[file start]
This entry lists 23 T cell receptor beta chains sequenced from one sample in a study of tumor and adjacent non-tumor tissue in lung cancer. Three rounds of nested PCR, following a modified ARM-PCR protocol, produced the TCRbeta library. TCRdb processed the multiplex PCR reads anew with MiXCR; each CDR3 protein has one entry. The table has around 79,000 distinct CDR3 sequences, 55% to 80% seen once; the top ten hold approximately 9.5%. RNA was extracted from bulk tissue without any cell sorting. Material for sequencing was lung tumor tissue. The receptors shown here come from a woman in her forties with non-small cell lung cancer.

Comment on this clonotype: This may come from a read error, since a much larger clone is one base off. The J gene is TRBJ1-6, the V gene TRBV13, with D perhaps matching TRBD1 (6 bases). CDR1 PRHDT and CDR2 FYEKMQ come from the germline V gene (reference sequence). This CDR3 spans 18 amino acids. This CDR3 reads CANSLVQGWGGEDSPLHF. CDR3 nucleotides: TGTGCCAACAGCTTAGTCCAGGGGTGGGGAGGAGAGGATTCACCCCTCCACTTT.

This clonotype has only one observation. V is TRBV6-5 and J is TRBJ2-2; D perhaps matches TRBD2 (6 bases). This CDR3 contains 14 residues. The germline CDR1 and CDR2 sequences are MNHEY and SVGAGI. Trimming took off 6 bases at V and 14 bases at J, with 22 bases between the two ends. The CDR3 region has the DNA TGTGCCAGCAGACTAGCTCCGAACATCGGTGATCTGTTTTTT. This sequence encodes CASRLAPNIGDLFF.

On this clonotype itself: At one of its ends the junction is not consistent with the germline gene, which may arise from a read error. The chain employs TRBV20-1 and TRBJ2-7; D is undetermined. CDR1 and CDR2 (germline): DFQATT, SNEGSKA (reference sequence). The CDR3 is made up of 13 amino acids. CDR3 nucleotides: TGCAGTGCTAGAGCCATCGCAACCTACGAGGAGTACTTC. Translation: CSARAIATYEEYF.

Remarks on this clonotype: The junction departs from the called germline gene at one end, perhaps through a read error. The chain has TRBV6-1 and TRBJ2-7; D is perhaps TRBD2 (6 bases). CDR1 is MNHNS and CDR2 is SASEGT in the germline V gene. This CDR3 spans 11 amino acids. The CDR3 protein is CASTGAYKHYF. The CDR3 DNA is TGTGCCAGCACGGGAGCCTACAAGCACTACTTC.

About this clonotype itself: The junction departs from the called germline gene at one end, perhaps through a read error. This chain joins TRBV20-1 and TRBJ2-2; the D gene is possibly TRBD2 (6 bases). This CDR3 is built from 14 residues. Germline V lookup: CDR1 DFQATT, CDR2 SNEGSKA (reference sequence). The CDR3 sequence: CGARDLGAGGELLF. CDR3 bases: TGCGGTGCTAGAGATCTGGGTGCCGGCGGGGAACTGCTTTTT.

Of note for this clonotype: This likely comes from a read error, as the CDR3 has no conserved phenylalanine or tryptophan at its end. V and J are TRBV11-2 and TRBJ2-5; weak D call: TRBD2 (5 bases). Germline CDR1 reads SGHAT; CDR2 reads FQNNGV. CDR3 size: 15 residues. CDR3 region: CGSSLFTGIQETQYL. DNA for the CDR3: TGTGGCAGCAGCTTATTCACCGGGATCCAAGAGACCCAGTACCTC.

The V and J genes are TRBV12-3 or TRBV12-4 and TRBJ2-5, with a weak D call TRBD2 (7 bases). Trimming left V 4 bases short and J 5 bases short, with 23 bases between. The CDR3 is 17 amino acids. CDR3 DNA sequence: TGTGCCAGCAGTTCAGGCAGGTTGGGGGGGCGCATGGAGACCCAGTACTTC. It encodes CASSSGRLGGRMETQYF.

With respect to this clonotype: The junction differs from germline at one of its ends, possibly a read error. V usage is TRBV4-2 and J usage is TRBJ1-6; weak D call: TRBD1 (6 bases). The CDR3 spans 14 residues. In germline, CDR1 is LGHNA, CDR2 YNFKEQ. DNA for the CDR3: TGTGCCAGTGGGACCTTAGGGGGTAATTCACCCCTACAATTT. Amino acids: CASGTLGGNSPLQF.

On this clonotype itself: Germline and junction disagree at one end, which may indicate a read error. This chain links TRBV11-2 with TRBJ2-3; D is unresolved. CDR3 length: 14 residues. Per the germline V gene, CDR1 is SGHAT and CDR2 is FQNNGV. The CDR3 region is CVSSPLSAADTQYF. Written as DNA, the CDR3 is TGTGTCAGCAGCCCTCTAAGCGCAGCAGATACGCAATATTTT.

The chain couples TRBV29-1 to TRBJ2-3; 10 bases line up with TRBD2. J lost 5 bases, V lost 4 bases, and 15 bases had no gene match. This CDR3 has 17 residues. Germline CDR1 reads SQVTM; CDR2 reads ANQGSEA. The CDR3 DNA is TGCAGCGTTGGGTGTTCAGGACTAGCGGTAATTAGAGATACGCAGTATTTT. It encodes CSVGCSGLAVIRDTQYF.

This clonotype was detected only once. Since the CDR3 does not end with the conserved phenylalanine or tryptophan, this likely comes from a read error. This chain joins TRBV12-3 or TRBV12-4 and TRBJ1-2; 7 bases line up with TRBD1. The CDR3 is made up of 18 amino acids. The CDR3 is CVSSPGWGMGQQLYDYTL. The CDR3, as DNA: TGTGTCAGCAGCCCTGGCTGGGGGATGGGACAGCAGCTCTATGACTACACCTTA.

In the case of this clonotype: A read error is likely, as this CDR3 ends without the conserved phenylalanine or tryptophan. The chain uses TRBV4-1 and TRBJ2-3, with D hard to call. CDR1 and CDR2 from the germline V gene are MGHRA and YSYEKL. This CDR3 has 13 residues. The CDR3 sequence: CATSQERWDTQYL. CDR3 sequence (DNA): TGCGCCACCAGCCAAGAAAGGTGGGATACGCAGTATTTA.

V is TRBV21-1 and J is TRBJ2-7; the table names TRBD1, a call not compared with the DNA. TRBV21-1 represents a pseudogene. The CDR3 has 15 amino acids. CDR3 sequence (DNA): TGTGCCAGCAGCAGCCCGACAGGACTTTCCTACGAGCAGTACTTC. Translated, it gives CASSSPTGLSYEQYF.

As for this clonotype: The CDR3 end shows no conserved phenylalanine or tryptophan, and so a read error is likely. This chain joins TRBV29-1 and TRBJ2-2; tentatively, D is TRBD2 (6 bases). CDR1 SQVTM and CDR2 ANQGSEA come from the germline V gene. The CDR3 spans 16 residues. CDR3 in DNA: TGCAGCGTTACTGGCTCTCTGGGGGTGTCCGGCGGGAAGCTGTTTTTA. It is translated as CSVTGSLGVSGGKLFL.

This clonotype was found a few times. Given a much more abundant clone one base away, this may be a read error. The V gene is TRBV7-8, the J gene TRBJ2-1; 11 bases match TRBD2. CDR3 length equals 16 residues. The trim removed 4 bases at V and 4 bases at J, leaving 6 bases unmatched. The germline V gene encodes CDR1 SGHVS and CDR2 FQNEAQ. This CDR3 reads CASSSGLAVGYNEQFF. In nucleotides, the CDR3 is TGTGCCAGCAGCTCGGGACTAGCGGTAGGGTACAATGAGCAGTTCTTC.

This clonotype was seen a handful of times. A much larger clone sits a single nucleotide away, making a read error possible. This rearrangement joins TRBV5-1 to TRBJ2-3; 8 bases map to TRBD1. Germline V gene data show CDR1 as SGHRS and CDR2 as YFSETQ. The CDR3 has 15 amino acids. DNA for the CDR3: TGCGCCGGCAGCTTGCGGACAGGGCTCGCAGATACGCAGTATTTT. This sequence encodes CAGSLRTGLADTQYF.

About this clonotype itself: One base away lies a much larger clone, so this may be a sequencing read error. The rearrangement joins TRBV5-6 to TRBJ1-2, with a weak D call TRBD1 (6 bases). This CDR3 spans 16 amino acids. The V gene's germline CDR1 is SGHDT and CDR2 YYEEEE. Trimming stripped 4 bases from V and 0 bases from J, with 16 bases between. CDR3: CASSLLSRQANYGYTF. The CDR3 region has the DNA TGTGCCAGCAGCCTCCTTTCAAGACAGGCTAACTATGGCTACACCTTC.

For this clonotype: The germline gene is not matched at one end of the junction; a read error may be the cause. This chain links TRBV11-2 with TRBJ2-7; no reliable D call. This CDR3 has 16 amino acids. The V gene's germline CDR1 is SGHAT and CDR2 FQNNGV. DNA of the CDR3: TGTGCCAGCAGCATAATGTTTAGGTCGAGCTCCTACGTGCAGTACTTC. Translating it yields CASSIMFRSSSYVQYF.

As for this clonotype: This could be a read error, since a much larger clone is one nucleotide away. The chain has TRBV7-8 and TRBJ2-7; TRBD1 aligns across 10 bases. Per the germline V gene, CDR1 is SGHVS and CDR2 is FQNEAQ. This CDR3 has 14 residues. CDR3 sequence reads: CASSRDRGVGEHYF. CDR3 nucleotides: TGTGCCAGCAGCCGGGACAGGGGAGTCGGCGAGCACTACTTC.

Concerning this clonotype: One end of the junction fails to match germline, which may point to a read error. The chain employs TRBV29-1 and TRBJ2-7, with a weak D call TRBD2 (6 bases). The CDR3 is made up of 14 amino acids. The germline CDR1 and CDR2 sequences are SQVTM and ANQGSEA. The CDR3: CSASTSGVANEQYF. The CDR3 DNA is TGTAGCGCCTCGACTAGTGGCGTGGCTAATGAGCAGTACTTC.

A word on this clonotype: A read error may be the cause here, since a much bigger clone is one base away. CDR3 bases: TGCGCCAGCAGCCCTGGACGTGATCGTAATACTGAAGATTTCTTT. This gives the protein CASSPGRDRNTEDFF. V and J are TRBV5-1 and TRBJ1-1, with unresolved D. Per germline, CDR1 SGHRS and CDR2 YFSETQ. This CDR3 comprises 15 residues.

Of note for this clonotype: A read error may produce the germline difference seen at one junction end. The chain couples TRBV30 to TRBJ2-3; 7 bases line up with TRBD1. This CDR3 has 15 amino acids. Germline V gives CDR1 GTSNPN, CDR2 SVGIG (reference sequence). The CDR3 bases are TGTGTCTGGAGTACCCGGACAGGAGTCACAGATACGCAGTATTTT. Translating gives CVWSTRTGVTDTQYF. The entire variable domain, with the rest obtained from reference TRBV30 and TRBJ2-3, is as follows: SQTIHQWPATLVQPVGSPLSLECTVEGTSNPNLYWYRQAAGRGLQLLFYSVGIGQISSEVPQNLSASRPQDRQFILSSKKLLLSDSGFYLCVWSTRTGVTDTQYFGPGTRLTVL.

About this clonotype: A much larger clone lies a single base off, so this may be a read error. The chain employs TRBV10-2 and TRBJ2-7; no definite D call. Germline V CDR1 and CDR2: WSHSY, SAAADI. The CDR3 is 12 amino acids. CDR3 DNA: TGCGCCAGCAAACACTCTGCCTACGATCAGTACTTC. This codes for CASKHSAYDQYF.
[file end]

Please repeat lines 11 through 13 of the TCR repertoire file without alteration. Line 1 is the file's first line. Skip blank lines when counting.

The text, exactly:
The chain couples TRBV29-1 to TRBJ2-3; 10 bases line up with TRBD2. J lost 5 bases, V lost 4 bases, and 15 bases had no gene match. This CDR3 has 17 residues. Germline CDR1 reads SQVTM; CDR2 reads ANQGSEA. The CDR3 DNA is TGCAGCGTTGGGTGTTCAGGACTAGCGGTAATTAGAGATACGCAGTATTTT. It encodes CSVGCSGLAVIRDTQYF.

This clonotype was detected only once. Since the CDR3 does not end with the conserved phenylalanine or tryptophan, this likely comes from a read error. This chain joins TRBV12-3 or TRBV12-4 and TRBJ1-2; 7 bases line up with TRBD1. The CDR3 is made up of 18 amino acids. The CDR3 is CVSSPGWGMGQQLYDYTL. The CDR3, as DNA: TGTGTCAGCAGCCCTGGCTGGGGGATGGGACAGCAGCTCTATGACTACACCTTA.

In the case of this clonotype: A read error is likely, as this CDR3 ends without the conserved phenylalanine or tryptophan. The chain uses TRBV4-1 and TRBJ2-3, with D hard to call. CDR1 and CDR2 from the germline V gene are MGHRA and YSYEKL. This CDR3 has 13 residues. The CDR3 sequence: CATSQERWDTQYL. CDR3 sequence (DNA): TGCGCCACCAGCCAAGAAAGGTGGGATACGCAGTATTTA.